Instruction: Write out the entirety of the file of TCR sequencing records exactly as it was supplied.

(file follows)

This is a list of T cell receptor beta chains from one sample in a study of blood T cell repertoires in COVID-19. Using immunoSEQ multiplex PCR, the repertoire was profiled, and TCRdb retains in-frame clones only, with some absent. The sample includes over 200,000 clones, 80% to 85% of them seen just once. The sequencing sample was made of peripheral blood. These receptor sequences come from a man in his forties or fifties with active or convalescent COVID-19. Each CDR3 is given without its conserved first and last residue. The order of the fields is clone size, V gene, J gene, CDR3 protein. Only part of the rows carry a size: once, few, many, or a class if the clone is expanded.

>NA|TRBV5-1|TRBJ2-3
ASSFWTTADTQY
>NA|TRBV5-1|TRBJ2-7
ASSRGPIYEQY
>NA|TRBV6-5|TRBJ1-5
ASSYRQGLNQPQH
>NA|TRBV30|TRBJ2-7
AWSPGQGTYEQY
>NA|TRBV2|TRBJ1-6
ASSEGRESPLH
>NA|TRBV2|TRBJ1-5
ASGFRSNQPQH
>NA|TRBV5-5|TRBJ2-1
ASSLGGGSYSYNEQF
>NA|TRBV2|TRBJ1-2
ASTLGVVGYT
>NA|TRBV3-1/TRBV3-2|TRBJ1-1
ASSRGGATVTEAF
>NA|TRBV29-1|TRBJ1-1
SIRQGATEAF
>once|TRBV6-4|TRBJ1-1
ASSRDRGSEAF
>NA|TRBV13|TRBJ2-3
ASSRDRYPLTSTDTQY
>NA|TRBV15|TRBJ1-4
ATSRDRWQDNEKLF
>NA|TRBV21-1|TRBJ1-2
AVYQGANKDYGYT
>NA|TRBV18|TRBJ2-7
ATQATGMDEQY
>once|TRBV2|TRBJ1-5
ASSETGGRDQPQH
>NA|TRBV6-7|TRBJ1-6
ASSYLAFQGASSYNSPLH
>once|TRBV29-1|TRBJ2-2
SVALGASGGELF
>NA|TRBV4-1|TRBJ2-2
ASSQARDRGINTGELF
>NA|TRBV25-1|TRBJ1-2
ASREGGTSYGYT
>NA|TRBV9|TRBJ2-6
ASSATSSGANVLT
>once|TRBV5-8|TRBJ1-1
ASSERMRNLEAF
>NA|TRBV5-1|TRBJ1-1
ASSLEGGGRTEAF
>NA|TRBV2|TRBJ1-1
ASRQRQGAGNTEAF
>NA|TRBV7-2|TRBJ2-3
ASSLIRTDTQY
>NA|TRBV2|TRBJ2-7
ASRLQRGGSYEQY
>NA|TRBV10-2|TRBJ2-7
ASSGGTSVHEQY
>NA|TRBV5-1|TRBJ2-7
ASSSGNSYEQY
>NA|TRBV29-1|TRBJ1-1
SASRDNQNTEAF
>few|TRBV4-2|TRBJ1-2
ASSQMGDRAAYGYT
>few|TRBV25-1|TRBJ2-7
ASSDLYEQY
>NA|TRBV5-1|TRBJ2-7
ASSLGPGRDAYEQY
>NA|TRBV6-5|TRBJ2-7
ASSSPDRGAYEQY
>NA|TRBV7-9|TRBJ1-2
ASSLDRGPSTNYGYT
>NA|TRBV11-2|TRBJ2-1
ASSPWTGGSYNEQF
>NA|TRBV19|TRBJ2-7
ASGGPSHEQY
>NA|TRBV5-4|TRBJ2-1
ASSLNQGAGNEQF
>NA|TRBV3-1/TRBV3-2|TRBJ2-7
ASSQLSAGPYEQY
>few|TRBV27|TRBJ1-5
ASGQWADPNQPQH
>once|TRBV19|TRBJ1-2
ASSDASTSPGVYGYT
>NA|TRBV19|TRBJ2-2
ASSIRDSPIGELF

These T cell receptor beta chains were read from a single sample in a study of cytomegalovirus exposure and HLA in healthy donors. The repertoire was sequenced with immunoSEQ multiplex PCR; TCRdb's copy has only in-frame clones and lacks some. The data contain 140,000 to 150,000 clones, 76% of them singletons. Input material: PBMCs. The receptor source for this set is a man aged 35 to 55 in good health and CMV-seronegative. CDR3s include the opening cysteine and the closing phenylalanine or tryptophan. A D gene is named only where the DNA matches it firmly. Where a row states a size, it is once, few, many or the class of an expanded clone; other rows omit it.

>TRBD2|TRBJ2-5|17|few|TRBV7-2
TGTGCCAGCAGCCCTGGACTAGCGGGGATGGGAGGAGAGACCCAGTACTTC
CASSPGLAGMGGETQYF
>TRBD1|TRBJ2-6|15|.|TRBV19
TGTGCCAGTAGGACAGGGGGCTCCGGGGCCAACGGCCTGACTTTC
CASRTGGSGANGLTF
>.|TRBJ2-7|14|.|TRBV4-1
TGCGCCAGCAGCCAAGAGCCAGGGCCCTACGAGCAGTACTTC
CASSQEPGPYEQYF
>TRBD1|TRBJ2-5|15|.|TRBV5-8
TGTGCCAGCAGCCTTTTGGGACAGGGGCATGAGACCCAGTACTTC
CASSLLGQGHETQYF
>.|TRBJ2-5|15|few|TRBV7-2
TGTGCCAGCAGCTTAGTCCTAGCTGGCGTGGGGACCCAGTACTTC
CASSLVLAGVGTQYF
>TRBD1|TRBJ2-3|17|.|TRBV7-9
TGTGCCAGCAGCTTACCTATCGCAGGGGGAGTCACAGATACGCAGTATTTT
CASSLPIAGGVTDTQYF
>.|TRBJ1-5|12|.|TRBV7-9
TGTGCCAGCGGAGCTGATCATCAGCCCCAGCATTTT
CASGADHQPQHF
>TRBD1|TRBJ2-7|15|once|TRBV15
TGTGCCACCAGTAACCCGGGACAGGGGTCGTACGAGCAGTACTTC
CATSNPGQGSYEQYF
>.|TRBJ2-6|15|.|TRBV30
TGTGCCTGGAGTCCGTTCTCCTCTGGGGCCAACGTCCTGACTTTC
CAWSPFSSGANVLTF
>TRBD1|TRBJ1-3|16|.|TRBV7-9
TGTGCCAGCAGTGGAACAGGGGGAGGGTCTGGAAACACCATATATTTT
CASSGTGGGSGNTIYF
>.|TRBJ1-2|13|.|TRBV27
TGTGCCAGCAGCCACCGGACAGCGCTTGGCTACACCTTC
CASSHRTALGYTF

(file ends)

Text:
This is a list of T cell receptor beta chains from one sample in a study of blood T cell repertoires in COVID-19. Using immunoSEQ multiplex PCR, the repertoire was profiled, and TCRdb retains in-frame clones only, with some absent. The sample includes over 200,000 clones, 80% to 85% of them seen just once. The sequencing sample was made of peripheral blood. These receptor sequences come from a man in his forties or fifties with active or convalescent COVID-19. Each CDR3 is given without its conserved first and last residue. The order of the fields is clone size, V gene, J gene, CDR3 protein. Only part of the rows carry a size: once, few, many, or a class if the clone is expanded.

>NA|TRBV5-1|TRBJ2-3
ASSFWTTADTQY
>NA|TRBV5-1|TRBJ2-7
ASSRGPIYEQY
>NA|TRBV6-5|TRBJ1-5
ASSYRQGLNQPQH
>NA|TRBV30|TRBJ2-7
AWSPGQGTYEQY
>NA|TRBV2|TRBJ1-6
ASSEGRESPLH
>NA|TRBV2|TRBJ1-5
ASGFRSNQPQH
>NA|TRBV5-5|TRBJ2-1
ASSLGGGSYSYNEQF
>NA|TRBV2|TRBJ1-2
ASTLGVVGYT
>NA|TRBV3-1/TRBV3-2|TRBJ1-1
ASSRGGATVTEAF
>NA|TRBV29-1|TRBJ1-1
SIRQGATEAF
>once|TRBV6-4|TRBJ1-1
ASSRDRGSEAF
>NA|TRBV13|TRBJ2-3
ASSRDRYPLTSTDTQY
>NA|TRBV15|TRBJ1-4
ATSRDRWQDNEKLF
>NA|TRBV21-1|TRBJ1-2
AVYQGANKDYGYT
>NA|TRBV18|TRBJ2-7
ATQATGMDEQY
>once|TRBV2|TRBJ1-5
ASSETGGRDQPQH
>NA|TRBV6-7|TRBJ1-6
ASSYLAFQGASSYNSPLH
>once|TRBV29-1|TRBJ2-2
SVALGASGGELF
>NA|TRBV4-1|TRBJ2-2
ASSQARDRGINTGELF
>NA|TRBV25-1|TRBJ1-2
ASREGGTSYGYT
>NA|TRBV9|TRBJ2-6
ASSATSSGANVLT
>once|TRBV5-8|TRBJ1-1
ASSERMRNLEAF
>NA|TRBV5-1|TRBJ1-1
ASSLEGGGRTEAF
>NA|TRBV2|TRBJ1-1
ASRQRQGAGNTEAF
>NA|TRBV7-2|TRBJ2-3
ASSLIRTDTQY
>NA|TRBV2|TRBJ2-7
ASRLQRGGSYEQY
>NA|TRBV10-2|TRBJ2-7
ASSGGTSVHEQY
>NA|TRBV5-1|TRBJ2-7
ASSSGNSYEQY
>NA|TRBV29-1|TRBJ1-1
SASRDNQNTEAF
>few|TRBV4-2|TRBJ1-2
ASSQMGDRAAYGYT
>few|TRBV25-1|TRBJ2-7
ASSDLYEQY
>NA|TRBV5-1|TRBJ2-7
ASSLGPGRDAYEQY
>NA|TRBV6-5|TRBJ2-7
ASSSPDRGAYEQY
>NA|TRBV7-9|TRBJ1-2
ASSLDRGPSTNYGYT
>NA|TRBV11-2|TRBJ2-1
ASSPWTGGSYNEQF
>NA|TRBV19|TRBJ2-7
ASGGPSHEQY
>NA|TRBV5-4|TRBJ2-1
ASSLNQGAGNEQF
>NA|TRBV3-1/TRBV3-2|TRBJ2-7
ASSQLSAGPYEQY
>few|TRBV27|TRBJ1-5
ASGQWADPNQPQH
>once|TRBV19|TRBJ1-2
ASSDASTSPGVYGYT
>NA|TRBV19|TRBJ2-2
ASSIRDSPIGELF

These T cell receptor beta chains were read from a single sample in a study of cytomegalovirus exposure and HLA in healthy donors. The repertoire was sequenced with immunoSEQ multiplex PCR; TCRdb's copy has only in-frame clones and lacks some. The data contain 140,000 to 150,000 clones, 76% of them singletons. Input material: PBMCs. The receptor source for this set is a man aged 35 to 55 in good health and CMV-seronegative. CDR3s include the opening cysteine and the closing phenylalanine or tryptophan. A D gene is named only where the DNA matches it firmly. Where a row states a size, it is once, few, many or the class of an expanded clone; other rows omit it.

>TRBD2|TRBJ2-5|17|few|TRBV7-2
TGTGCCAGCAGCCCTGGACTAGCGGGGATGGGAGGAGAGACCCAGTACTTC
CASSPGLAGMGGETQYF
>TRBD1|TRBJ2-6|15|.|TRBV19
TGTGCCAGTAGGACAGGGGGCTCCGGGGCCAACGGCCTGACTTTC
CASRTGGSGANGLTF
>.|TRBJ2-7|14|.|TRBV4-1
TGCGCCAGCAGCCAAGAGCCAGGGCCCTACGAGCAGTACTTC
CASSQEPGPYEQYF
>TRBD1|TRBJ2-5|15|.|TRBV5-8
TGTGCCAGCAGCCTTTTGGGACAGGGGCATGAGACCCAGTACTTC
CASSLLGQGHETQYF
>.|TRBJ2-5|15|few|TRBV7-2
TGTGCCAGCAGCTTAGTCCTAGCTGGCGTGGGGACCCAGTACTTC
CASSLVLAGVGTQYF
>TRBD1|TRBJ2-3|17|.|TRBV7-9
TGTGCCAGCAGCTTACCTATCGCAGGGGGAGTCACAGATACGCAGTATTTT
CASSLPIAGGVTDTQYF
>.|TRBJ1-5|12|.|TRBV7-9
TGTGCCAGCGGAGCTGATCATCAGCCCCAGCATTTT
CASGADHQPQHF
>TRBD1|TRBJ2-7|15|once|TRBV15
TGTGCCACCAGTAACCCGGGACAGGGGTCGTACGAGCAGTACTTC
CATSNPGQGSYEQYF
>.|TRBJ2-6|15|.|TRBV30
TGTGCCTGGAGTCCGTTCTCCTCTGGGGCCAACGTCCTGACTTTC
CAWSPFSSGANVLTF
>TRBD1|TRBJ1-3|16|.|TRBV7-9
TGTGCCAGCAGTGGAACAGGGGGAGGGTCTGGAAACACCATATATTTT
CASSGTGGGSGNTIYF
>.|TRBJ1-2|13|.|TRBV27
TGTGCCAGCAGCCACCGGACAGCGCTTGGCTACACCTTC
CASSHRTALGYTF